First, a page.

After that, reading for the Bar seemed the nearest one could come to prolonging the lotus-eating years. Entry was not problematic: the Bar of England and Wales had shrunk in the post-war years to about 2,000 (compared with its present 14,000-odd) but, with the dawning realisation that legal aid was a respectable way of earning a living, work was starting to expand. The examinations in those years were not demanding. You could memorise the full syllabus for a paper in about six weeks; some of the lecturers were known to devote their final lecture to the topics that were going to come up; and if you failed you could retake the exam as often as you wished. The part of the course that caused me greater difficulty was eating six dinners a term for three years in my inn of court. I miscounted them in my final term, the summer of 1964, and, having eaten only five, was refused call to the Bar until I had eaten my way through another full term.
Being able to corral legal studies into short bursts of intensive rote-learning made it possible to combine them with earning an erratic but stimulating living as a musician and interpreter. I had little talent for either, but it paid the rent. I still have the guitar I lent one evening in 1962 at the Troubadour folk club to a tousled young American whose first LP had just been released in the States. We played a jam session which lasted into the small hours; then he went his way and I went mine.
Within days of being called to the Bar I found myself, as most of my contemporaries did, in court: there was no moratorium on practice. I learned, as we all did, partly through precept and example in the course of pupillage but mainly at clients’ expense by making mistakes. Nearly half a century later, I can remember every detail of the pro bono petition on which I was briefed, still a pupil, for special leave to appeal to the Privy Council against a murder conviction in Jamaica. The three Law Lords could not have been more civil, but in spite of errors in the trial so obvious that even I could see them, leave was refused, as it practically always was at that time in criminal cases. I never had the nerve to find out whether, by the time, a few months later, that all the prisoners on death row in Kingston were reprieved to mark a royal visit, Isaac Cornish had been hanged.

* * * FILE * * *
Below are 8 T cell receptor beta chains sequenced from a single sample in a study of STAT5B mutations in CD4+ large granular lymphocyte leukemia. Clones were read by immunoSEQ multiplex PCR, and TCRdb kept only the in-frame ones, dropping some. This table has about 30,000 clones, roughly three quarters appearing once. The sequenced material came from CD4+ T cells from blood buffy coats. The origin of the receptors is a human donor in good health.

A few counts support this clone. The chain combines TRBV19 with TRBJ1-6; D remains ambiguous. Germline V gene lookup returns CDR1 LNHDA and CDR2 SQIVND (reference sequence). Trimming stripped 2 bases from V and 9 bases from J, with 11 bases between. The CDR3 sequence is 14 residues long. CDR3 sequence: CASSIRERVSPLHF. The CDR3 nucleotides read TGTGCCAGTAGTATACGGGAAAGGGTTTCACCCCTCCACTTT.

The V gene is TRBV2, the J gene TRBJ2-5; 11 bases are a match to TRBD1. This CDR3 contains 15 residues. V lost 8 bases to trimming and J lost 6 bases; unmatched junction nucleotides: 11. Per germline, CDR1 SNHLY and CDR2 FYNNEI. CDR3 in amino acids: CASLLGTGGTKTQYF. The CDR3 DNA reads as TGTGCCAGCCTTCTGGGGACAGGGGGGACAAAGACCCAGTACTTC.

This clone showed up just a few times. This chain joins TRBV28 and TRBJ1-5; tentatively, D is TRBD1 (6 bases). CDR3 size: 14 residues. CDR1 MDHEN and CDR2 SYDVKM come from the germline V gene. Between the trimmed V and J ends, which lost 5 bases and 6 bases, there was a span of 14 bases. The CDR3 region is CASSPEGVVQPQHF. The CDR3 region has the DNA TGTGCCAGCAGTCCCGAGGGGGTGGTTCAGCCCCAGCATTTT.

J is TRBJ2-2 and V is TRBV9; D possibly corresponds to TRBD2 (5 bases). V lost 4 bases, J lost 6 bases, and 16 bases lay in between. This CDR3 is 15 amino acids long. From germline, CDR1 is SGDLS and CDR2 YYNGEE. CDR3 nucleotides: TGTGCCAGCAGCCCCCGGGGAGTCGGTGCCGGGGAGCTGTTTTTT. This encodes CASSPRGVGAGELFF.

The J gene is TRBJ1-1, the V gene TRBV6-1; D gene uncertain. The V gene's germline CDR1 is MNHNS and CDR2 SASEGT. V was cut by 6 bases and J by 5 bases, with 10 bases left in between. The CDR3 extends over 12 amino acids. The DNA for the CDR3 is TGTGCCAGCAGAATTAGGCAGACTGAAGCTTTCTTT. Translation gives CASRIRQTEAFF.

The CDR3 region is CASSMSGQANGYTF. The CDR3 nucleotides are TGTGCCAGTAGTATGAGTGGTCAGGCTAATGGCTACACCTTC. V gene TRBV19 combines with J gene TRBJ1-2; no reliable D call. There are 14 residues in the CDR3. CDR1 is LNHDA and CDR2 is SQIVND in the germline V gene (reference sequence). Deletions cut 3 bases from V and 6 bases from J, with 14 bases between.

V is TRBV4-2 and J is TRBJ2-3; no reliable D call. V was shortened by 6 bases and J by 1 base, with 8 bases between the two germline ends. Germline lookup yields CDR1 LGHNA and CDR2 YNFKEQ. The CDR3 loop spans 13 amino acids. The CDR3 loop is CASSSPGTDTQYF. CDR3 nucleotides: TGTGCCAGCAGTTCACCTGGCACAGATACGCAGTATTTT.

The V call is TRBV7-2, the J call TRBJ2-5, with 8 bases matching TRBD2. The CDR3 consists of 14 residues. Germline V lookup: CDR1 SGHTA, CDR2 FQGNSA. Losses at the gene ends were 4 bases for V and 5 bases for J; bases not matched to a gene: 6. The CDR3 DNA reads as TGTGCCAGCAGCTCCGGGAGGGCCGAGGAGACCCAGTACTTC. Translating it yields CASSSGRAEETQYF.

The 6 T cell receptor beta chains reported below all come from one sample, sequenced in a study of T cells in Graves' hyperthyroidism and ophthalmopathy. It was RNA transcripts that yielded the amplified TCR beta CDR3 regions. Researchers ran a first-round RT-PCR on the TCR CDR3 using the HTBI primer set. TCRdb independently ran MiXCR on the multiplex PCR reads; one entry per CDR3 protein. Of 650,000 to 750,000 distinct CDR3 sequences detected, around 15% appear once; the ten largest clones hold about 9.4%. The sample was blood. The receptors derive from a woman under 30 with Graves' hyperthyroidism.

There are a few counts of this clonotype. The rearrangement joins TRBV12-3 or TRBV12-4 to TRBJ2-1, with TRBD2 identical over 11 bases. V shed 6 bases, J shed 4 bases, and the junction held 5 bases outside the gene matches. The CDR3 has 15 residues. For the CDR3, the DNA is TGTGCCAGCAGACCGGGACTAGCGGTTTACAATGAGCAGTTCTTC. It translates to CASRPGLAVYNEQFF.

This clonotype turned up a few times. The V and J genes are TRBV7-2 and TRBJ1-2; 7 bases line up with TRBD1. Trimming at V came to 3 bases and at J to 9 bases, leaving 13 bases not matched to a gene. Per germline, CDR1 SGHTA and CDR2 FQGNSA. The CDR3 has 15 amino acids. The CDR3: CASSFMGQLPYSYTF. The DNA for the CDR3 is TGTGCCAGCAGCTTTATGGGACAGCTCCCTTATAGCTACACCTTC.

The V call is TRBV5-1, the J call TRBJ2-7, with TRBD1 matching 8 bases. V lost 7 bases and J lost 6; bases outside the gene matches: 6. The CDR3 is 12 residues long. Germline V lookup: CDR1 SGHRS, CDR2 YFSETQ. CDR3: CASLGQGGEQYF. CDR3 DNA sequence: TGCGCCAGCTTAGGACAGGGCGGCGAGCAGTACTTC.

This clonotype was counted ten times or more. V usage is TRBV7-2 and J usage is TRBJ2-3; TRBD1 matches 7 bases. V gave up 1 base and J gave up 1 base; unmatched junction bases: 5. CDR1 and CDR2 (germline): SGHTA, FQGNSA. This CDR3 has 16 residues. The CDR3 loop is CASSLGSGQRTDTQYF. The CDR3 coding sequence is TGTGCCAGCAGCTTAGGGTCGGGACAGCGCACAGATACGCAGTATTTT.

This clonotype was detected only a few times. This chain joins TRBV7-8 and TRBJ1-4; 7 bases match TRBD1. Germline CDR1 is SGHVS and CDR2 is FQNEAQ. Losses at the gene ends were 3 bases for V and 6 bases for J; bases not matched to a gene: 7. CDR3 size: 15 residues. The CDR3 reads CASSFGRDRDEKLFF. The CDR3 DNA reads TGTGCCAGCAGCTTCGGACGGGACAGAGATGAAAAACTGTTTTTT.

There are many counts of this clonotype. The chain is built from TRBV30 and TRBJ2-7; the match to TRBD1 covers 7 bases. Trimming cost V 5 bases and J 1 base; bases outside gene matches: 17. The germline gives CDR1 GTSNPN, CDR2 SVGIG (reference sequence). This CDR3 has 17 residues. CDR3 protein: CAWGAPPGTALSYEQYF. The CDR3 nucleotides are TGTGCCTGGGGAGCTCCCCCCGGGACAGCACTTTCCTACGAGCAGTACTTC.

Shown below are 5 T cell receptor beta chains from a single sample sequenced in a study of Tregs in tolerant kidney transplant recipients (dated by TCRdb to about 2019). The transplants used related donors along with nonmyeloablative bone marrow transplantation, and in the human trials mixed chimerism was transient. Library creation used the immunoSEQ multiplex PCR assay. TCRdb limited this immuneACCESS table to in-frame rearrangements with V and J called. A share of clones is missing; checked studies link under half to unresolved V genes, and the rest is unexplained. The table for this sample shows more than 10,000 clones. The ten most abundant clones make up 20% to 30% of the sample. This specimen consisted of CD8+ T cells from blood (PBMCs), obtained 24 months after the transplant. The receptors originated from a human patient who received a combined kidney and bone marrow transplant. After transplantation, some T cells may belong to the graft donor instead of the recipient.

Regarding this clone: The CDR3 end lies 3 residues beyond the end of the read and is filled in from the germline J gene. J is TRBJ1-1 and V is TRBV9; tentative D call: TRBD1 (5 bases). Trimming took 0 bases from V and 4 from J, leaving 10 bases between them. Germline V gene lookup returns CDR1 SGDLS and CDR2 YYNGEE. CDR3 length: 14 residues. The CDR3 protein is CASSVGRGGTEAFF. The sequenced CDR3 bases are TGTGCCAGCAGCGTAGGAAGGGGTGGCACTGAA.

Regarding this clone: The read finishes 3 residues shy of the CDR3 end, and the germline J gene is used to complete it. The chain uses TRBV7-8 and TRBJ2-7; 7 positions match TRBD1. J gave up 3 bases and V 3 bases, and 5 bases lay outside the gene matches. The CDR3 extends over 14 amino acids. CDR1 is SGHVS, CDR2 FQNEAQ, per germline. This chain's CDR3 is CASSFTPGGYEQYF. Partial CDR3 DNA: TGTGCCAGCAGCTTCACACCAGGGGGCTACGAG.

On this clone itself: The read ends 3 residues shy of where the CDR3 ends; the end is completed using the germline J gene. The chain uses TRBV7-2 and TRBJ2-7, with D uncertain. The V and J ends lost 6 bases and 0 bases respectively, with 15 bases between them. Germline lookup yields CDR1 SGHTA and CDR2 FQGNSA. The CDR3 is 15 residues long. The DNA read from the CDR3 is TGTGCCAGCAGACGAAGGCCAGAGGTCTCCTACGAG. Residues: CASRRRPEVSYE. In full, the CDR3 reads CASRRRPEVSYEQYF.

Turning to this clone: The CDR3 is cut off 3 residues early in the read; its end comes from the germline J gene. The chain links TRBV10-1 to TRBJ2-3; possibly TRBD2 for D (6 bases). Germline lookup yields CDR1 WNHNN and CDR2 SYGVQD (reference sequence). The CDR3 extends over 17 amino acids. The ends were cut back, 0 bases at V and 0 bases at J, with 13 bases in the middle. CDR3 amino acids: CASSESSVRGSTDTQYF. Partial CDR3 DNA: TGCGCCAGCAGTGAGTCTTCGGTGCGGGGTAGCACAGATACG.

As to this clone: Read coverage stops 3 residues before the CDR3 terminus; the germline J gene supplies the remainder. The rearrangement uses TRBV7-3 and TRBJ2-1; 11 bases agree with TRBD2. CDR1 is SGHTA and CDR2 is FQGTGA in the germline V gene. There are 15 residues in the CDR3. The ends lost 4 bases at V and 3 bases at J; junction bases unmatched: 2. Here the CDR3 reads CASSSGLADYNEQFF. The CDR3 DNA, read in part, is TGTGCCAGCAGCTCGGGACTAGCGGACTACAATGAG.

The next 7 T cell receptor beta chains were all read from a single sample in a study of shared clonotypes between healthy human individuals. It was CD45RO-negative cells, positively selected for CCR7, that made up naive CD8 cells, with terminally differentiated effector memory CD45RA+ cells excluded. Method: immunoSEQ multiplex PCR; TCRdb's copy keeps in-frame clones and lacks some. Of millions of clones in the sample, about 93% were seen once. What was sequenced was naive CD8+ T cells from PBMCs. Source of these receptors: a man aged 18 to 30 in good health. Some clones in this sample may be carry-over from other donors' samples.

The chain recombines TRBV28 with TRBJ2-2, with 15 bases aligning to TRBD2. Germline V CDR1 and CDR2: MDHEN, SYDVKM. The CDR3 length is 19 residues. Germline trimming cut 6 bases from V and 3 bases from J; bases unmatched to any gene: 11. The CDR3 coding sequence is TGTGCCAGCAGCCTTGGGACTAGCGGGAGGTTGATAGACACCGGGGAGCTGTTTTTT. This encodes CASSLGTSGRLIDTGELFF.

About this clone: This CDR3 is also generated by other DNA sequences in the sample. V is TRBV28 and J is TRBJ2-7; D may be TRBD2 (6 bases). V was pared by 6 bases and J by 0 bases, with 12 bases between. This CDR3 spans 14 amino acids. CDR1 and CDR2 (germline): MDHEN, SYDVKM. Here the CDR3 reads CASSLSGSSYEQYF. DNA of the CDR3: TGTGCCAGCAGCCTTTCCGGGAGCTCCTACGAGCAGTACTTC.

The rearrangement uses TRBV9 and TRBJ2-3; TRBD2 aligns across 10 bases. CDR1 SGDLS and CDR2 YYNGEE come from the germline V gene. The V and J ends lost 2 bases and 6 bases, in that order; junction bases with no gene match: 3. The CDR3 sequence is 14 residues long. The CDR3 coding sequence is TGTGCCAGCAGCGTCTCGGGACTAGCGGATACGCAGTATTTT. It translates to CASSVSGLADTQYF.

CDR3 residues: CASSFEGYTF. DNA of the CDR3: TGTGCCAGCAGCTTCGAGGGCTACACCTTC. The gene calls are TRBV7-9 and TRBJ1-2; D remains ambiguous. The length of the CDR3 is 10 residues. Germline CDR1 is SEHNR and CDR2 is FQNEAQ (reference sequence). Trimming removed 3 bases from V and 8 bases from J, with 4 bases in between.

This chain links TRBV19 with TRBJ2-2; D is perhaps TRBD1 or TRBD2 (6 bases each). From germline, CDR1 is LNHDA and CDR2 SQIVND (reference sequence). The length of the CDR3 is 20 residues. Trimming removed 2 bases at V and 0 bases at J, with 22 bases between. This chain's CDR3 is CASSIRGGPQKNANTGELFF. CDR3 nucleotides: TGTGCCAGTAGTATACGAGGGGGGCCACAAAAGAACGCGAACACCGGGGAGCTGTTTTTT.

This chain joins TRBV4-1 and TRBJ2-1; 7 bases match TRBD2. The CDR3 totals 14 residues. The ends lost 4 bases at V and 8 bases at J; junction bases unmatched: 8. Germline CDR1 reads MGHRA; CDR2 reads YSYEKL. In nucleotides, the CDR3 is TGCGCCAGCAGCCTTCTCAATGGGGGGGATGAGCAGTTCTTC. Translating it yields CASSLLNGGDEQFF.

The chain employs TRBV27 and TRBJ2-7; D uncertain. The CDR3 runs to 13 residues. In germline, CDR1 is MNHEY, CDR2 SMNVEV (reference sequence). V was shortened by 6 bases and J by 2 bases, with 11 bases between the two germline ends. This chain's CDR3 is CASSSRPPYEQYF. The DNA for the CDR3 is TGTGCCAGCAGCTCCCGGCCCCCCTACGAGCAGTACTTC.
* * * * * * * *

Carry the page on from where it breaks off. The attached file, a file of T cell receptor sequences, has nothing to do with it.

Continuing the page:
© Cambridge University Press  Ashes and Sparks
Cambridge University Press
9781107000957 - Ashes and Sparks - Essays on Law and Justice - By Stephen Sedley

1    Victors’ justice

There is an ironic background to this essay on the future of international criminal jurisdiction.
It was to have been delivered as the Lionel Cohen lecture at the Hebrew University of Jerusalem in June 2002. At the end of March that year, as I was preparing it, the Israeli attack on Jenin occurred. Friends (Jewish friends as it happened) forwarded to me an eyewitness account of appalling events which Israel then and since has refused to allow to be independently investigated. I am among the many Jews worldwide who feel shame at Israel’s repeated violations of international law, and I withdrew from the lecture.
Among the messages which reached me from Israel were some from scholars who felt as I did and had hoped for support. To them I apologise: perhaps I should have gone and spoken my mind. Others pointed out to me that, whatever its faults, Israel is a democracy. To them I replied that in a democracy protests count, and this was my protest.
A few days later the Plymouth Law Society invited me to give that year’s Pilgrim Fathers lecture, and I delivered in Devon the paper I had intended to give in Jersualem. It was published subsequently in the London Review of Books.